Ayotte visits Aavid Thermalloy, addresses health, Northern Pass

By MICHAEL KITCH, LACONIA DAILY SUN

LACONIA — U.S. Sen. Kelly Ayotte brought her re-election campaign to the Lakes Region this week with a visit to Aavid Thermalloy that came on the heels of news that the firm, which designs and manufactures thermal management systems for a myriad of applications, won a contract that will add another 30 to 40 employees to its payroll.

Ayotte, a Republican serving her first term, is defending her seat against a stiff challenge from Gov. Maggie Hassan, a Democrat. The most recent polls indicate the two are running neck and neck, with Hassan ahead by a legible margin in race expected to go down to the wire.

At Aavid, Ayotte met with President and Chief Executive Officer Alan Wong and the management team, from whom she learned that the company provides the systems that cool a vast range of electronic devices from individual iPhones to massive data centers. Describing the firm as "the gold standard" of the industry, Wong said that Aavid's products support the infrastructure of the information technology and telecommunications industries. Ayotte drew an immediate response from the executives when she stressed the importance of reducing and reforming corporate taxation with the aim of stalling "inversions," the migration of companies overseas, and repatriating capital of American firms parked abroad.

After touring the facility, Ayotte met with some 50 employees in the cafeteria. Recalling her tenure as New Hampshire Attorney General, she remarked that her experience as a "murder prosecutor was sometimes good training for Washington." As a member of the Senate Armed Services, Homeland Security and Small Business and Entrepreneurship Committees, she said that she is experienced and placed to assist firms like Aavid.

Ayotte began by addressing what she called the "unprecedented" epidemic of opiate addiction, by summarizing the Comprehensive Addiction and Recovery Act, stressing her role in the bipartisan legislation that combines a "public health response" of education, treatment and recovery with aggressive efforts to stem the flow of heroin into the country, especially across its southern border. At the same time, she noted that 99 percent of prescribed painkilling medication is consumed in the United States and the legislation also includes measures to monitor and oversee prescribing practices.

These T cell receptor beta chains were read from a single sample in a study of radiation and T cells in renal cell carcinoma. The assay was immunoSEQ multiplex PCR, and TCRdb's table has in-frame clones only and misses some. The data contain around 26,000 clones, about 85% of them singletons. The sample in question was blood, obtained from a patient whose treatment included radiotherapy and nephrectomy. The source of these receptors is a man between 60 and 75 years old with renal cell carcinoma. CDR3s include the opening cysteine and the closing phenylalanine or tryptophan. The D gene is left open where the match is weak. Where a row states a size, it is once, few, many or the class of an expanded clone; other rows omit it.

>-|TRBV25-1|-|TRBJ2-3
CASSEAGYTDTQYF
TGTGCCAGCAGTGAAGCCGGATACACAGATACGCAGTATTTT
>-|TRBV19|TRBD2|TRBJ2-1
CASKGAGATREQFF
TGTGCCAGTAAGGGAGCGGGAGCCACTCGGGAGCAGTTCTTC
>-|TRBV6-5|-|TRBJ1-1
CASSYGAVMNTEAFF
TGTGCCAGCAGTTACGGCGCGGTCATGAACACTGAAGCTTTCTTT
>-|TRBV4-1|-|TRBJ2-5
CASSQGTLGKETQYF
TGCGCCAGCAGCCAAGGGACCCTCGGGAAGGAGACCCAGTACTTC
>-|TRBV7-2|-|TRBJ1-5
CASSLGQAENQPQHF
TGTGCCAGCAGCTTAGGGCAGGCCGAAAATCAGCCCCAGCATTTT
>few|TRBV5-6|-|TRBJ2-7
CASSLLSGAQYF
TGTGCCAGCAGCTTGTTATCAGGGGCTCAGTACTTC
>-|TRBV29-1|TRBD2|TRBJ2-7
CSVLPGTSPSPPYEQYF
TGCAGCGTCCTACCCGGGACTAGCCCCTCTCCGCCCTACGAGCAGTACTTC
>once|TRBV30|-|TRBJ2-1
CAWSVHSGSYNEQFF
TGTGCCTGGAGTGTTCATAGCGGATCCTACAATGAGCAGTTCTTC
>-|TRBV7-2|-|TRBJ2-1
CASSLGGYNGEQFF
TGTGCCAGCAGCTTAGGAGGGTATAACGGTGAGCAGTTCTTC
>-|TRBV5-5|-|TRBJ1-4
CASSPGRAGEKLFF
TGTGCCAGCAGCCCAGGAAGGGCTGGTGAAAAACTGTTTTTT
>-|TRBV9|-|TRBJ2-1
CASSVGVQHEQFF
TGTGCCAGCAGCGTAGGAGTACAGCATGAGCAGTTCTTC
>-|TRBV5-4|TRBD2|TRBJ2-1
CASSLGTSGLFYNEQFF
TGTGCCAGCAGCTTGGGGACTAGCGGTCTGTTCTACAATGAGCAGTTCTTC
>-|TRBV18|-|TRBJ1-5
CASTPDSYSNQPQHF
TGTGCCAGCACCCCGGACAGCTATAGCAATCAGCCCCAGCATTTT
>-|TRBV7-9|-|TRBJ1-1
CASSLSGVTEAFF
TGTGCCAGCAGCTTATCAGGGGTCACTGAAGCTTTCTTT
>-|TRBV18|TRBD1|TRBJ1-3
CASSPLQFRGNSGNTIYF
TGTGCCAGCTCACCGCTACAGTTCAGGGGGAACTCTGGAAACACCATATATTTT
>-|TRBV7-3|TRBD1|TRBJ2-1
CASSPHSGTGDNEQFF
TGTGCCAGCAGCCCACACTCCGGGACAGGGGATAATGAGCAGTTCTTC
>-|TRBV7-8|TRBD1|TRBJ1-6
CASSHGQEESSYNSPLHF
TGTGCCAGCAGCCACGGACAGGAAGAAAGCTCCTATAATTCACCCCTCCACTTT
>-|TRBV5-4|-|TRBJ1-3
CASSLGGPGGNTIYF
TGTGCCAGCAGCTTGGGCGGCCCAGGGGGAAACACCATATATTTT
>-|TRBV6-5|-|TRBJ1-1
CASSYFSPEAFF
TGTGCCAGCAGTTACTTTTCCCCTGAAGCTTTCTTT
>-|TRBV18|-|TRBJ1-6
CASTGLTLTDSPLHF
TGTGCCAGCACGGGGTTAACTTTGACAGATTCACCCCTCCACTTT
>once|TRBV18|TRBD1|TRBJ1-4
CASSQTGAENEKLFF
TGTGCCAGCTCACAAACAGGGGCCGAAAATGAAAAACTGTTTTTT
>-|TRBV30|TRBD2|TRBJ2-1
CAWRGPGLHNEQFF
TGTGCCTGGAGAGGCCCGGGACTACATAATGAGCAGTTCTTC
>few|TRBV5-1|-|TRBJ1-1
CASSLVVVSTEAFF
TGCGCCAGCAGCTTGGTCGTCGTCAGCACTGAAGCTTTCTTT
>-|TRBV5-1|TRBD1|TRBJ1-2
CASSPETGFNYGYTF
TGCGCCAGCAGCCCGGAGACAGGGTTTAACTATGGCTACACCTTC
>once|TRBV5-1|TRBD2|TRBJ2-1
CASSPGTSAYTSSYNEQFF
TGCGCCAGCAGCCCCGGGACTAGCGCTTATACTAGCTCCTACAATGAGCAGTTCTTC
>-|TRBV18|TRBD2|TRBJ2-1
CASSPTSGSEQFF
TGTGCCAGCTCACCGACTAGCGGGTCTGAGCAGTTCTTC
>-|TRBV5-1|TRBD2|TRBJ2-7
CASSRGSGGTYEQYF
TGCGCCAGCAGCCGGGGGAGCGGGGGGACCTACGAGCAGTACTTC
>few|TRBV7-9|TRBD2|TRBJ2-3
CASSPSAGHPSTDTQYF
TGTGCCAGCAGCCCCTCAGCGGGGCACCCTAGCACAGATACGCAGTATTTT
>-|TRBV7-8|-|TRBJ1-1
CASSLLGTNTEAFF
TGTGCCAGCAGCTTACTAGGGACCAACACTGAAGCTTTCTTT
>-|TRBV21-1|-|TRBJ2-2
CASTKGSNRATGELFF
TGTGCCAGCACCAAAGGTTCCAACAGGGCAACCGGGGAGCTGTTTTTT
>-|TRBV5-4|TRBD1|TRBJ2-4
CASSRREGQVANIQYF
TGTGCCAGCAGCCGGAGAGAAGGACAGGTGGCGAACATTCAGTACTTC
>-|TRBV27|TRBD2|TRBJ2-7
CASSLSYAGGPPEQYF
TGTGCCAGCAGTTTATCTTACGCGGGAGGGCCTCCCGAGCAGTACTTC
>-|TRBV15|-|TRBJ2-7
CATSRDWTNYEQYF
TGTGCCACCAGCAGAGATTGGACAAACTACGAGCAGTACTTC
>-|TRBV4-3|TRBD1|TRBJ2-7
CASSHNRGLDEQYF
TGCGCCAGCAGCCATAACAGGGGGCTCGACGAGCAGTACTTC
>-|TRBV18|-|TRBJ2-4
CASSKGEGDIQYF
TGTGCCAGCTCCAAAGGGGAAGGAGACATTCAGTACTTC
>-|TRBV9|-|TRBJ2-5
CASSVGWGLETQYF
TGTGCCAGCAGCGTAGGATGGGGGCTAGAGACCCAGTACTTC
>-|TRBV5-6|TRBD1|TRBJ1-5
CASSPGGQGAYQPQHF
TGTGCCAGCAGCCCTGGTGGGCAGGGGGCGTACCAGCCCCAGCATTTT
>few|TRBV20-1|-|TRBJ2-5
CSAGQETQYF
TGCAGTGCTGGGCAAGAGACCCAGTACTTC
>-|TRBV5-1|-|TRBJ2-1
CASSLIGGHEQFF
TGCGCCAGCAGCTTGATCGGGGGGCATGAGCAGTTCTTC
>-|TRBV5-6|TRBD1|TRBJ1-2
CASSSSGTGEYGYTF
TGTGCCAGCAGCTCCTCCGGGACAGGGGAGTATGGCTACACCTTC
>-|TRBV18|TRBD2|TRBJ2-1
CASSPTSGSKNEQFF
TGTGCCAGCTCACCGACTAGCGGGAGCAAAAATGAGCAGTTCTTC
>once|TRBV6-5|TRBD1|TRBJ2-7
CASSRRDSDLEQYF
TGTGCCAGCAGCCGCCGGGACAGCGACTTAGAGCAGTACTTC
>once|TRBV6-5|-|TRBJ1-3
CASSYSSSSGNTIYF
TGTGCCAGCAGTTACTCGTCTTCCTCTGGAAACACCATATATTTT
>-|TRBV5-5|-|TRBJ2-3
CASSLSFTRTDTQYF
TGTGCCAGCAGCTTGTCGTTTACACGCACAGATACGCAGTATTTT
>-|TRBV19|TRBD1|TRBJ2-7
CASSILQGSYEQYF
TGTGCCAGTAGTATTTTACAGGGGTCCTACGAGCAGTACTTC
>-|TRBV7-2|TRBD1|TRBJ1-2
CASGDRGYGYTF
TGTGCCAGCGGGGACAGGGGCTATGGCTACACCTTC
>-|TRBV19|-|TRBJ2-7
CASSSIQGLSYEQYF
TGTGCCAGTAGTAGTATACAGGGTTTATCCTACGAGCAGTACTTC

Turning to the cost of health care, Ayotte referred to the Affordable Care Act, not "Obamacare," which she said was primarily intended to expand access to health insurance rather than to manage the cost of health care. To address costs, she said that there should be a wider variety of health insurance plans and more competition among health insurance carriers, along with greater transparency in the pricing of medical services and procedures. She said there are taxes in the Affordable Care Act, including a tax on medical devices and the so-called "Cadillac tax" on overly generous insurance plans, that contribute to high costs.

Relying to a question about the Northern Pass project, Ayotte said flatly "bury it." She pointed out that Eversource has buried the transmission lines for similar projects in other states, Vermont among them, and should do the same in New Hampshire.

08-17 Ayotte at Aavid 1

 Alan Wong, President and Chief Executive Officer of Aavid Thermalloy, a designer and manufacturer of thermal managment technology describes the firm's products and markets for  U.S. Sen. Kelly Ayotte, who visited the global company's headquarters on Tuesday. (Michael Kitch/Laconia Daily Sun)

08-17 Ayotte at Aavid 2

U.S. Senator Kelley Ayotte fielding a question during a Q & A with employees of  Aavid Thermalloy during a visit to firm's headquarters in Laconia on Tuesday.

Man nearly drowns in Moultonborough

MOULTONBOROUGH — An unidentified man was flown to Dartmouth Hitchcock Medical Center in Lebanon after nearly drowning at a home on Moultonborough Neck Road on Monday.